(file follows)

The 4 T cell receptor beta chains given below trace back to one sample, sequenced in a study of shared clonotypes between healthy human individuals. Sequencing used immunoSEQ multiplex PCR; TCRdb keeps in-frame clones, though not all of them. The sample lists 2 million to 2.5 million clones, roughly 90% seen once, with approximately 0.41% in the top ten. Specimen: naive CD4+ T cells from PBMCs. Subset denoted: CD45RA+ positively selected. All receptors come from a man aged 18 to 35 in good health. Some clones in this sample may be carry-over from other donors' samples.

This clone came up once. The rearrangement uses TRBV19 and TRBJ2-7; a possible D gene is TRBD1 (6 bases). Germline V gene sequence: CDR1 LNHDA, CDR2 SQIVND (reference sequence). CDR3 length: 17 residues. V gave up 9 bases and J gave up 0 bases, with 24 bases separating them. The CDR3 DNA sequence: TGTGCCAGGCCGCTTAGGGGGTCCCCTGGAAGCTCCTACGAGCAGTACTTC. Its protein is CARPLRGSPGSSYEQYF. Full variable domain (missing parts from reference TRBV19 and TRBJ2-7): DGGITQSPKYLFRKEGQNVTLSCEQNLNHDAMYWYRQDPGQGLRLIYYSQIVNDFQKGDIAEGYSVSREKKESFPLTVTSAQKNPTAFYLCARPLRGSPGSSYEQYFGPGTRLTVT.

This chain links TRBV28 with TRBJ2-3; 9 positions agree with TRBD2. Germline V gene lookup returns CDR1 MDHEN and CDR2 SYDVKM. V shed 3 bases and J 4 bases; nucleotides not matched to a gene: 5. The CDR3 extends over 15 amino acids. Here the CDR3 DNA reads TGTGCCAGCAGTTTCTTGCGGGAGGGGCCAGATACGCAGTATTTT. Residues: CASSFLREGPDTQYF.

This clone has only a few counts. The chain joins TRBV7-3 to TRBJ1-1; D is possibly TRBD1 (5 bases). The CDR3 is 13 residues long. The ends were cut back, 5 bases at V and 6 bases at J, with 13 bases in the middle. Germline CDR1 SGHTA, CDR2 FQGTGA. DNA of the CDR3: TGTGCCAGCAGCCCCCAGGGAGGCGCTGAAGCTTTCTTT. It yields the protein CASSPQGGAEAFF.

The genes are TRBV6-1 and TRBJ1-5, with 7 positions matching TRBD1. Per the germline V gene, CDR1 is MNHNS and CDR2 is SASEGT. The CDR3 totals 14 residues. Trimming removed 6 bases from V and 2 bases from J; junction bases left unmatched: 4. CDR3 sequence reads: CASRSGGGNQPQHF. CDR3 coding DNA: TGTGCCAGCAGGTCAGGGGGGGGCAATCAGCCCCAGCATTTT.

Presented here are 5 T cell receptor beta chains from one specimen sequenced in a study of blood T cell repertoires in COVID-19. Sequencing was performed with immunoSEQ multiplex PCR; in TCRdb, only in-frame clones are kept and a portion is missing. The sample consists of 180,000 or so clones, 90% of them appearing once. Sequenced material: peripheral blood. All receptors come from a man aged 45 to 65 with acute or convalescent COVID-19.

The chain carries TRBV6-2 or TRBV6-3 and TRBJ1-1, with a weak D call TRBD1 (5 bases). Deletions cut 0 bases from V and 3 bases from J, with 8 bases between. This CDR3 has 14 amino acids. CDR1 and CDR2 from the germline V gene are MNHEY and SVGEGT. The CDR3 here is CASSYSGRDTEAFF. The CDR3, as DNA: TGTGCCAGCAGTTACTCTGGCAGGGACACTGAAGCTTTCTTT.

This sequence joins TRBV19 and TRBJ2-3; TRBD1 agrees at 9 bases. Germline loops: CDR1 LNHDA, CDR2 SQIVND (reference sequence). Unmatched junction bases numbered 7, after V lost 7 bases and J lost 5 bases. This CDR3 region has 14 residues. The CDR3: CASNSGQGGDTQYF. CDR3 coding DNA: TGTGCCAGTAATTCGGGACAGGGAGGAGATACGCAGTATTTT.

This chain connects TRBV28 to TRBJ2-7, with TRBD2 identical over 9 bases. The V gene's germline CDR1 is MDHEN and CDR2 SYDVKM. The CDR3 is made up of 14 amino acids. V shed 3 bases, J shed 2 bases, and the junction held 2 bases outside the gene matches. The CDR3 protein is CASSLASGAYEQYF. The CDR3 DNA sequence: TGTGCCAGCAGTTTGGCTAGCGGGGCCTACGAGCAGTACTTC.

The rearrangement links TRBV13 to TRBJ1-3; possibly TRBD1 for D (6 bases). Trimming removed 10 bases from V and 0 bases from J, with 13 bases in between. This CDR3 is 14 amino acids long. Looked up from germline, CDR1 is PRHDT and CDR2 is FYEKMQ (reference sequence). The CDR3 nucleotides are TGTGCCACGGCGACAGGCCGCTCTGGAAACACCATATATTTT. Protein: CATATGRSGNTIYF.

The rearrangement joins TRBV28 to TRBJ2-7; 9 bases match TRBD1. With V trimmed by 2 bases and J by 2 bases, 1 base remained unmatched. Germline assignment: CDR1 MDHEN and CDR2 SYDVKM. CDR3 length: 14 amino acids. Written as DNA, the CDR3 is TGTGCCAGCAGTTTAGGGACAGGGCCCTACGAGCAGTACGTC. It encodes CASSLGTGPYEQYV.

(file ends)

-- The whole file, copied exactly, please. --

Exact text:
The 4 T cell receptor beta chains given below trace back to one sample, sequenced in a study of shared clonotypes between healthy human individuals. Sequencing used immunoSEQ multiplex PCR; TCRdb keeps in-frame clones, though not all of them. The sample lists 2 million to 2.5 million clones, roughly 90% seen once, with approximately 0.41% in the top ten. Specimen: naive CD4+ T cells from PBMCs. Subset denoted: CD45RA+ positively selected. All receptors come from a man aged 18 to 35 in good health. Some clones in this sample may be carry-over from other donors' samples.

This clone came up once. The rearrangement uses TRBV19 and TRBJ2-7; a possible D gene is TRBD1 (6 bases). Germline V gene sequence: CDR1 LNHDA, CDR2 SQIVND (reference sequence). CDR3 length: 17 residues. V gave up 9 bases and J gave up 0 bases, with 24 bases separating them. The CDR3 DNA sequence: TGTGCCAGGCCGCTTAGGGGGTCCCCTGGAAGCTCCTACGAGCAGTACTTC. Its protein is CARPLRGSPGSSYEQYF. Full variable domain (missing parts from reference TRBV19 and TRBJ2-7): DGGITQSPKYLFRKEGQNVTLSCEQNLNHDAMYWYRQDPGQGLRLIYYSQIVNDFQKGDIAEGYSVSREKKESFPLTVTSAQKNPTAFYLCARPLRGSPGSSYEQYFGPGTRLTVT.

This chain links TRBV28 with TRBJ2-3; 9 positions agree with TRBD2. Germline V gene lookup returns CDR1 MDHEN and CDR2 SYDVKM. V shed 3 bases and J 4 bases; nucleotides not matched to a gene: 5. The CDR3 extends over 15 amino acids. Here the CDR3 DNA reads TGTGCCAGCAGTTTCTTGCGGGAGGGGCCAGATACGCAGTATTTT. Residues: CASSFLREGPDTQYF.

This clone has only a few counts. The chain joins TRBV7-3 to TRBJ1-1; D is possibly TRBD1 (5 bases). The CDR3 is 13 residues long. The ends were cut back, 5 bases at V and 6 bases at J, with 13 bases in the middle. Germline CDR1 SGHTA, CDR2 FQGTGA. DNA of the CDR3: TGTGCCAGCAGCCCCCAGGGAGGCGCTGAAGCTTTCTTT. It yields the protein CASSPQGGAEAFF.

The genes are TRBV6-1 and TRBJ1-5, with 7 positions matching TRBD1. Per the germline V gene, CDR1 is MNHNS and CDR2 is SASEGT. The CDR3 totals 14 residues. Trimming removed 6 bases from V and 2 bases from J; junction bases left unmatched: 4. CDR3 sequence reads: CASRSGGGNQPQHF. CDR3 coding DNA: TGTGCCAGCAGGTCAGGGGGGGGCAATCAGCCCCAGCATTTT.

Presented here are 5 T cell receptor beta chains from one specimen sequenced in a study of blood T cell repertoires in COVID-19. Sequencing was performed with immunoSEQ multiplex PCR; in TCRdb, only in-frame clones are kept and a portion is missing. The sample consists of 180,000 or so clones, 90% of them appearing once. Sequenced material: peripheral blood. All receptors come from a man aged 45 to 65 with acute or convalescent COVID-19.

The chain carries TRBV6-2 or TRBV6-3 and TRBJ1-1, with a weak D call TRBD1 (5 bases). Deletions cut 0 bases from V and 3 bases from J, with 8 bases between. This CDR3 has 14 amino acids. CDR1 and CDR2 from the germline V gene are MNHEY and SVGEGT. The CDR3 here is CASSYSGRDTEAFF. The CDR3, as DNA: TGTGCCAGCAGTTACTCTGGCAGGGACACTGAAGCTTTCTTT.

This sequence joins TRBV19 and TRBJ2-3; TRBD1 agrees at 9 bases. Germline loops: CDR1 LNHDA, CDR2 SQIVND (reference sequence). Unmatched junction bases numbered 7, after V lost 7 bases and J lost 5 bases. This CDR3 region has 14 residues. The CDR3: CASNSGQGGDTQYF. CDR3 coding DNA: TGTGCCAGTAATTCGGGACAGGGAGGAGATACGCAGTATTTT.

This chain connects TRBV28 to TRBJ2-7, with TRBD2 identical over 9 bases. The V gene's germline CDR1 is MDHEN and CDR2 SYDVKM. The CDR3 is made up of 14 amino acids. V shed 3 bases, J shed 2 bases, and the junction held 2 bases outside the gene matches. The CDR3 protein is CASSLASGAYEQYF. The CDR3 DNA sequence: TGTGCCAGCAGTTTGGCTAGCGGGGCCTACGAGCAGTACTTC.

The rearrangement links TRBV13 to TRBJ1-3; possibly TRBD1 for D (6 bases). Trimming removed 10 bases from V and 0 bases from J, with 13 bases in between. This CDR3 is 14 amino acids long. Looked up from germline, CDR1 is PRHDT and CDR2 is FYEKMQ (reference sequence). The CDR3 nucleotides are TGTGCCACGGCGACAGGCCGCTCTGGAAACACCATATATTTT. Protein: CATATGRSGNTIYF.

The rearrangement joins TRBV28 to TRBJ2-7; 9 bases match TRBD1. With V trimmed by 2 bases and J by 2 bases, 1 base remained unmatched. Germline assignment: CDR1 MDHEN and CDR2 SYDVKM. CDR3 length: 14 amino acids. Written as DNA, the CDR3 is TGTGCCAGCAGTTTAGGGACAGGGCCCTACGAGCAGTACGTC. It encodes CASSLGTGPYEQYV.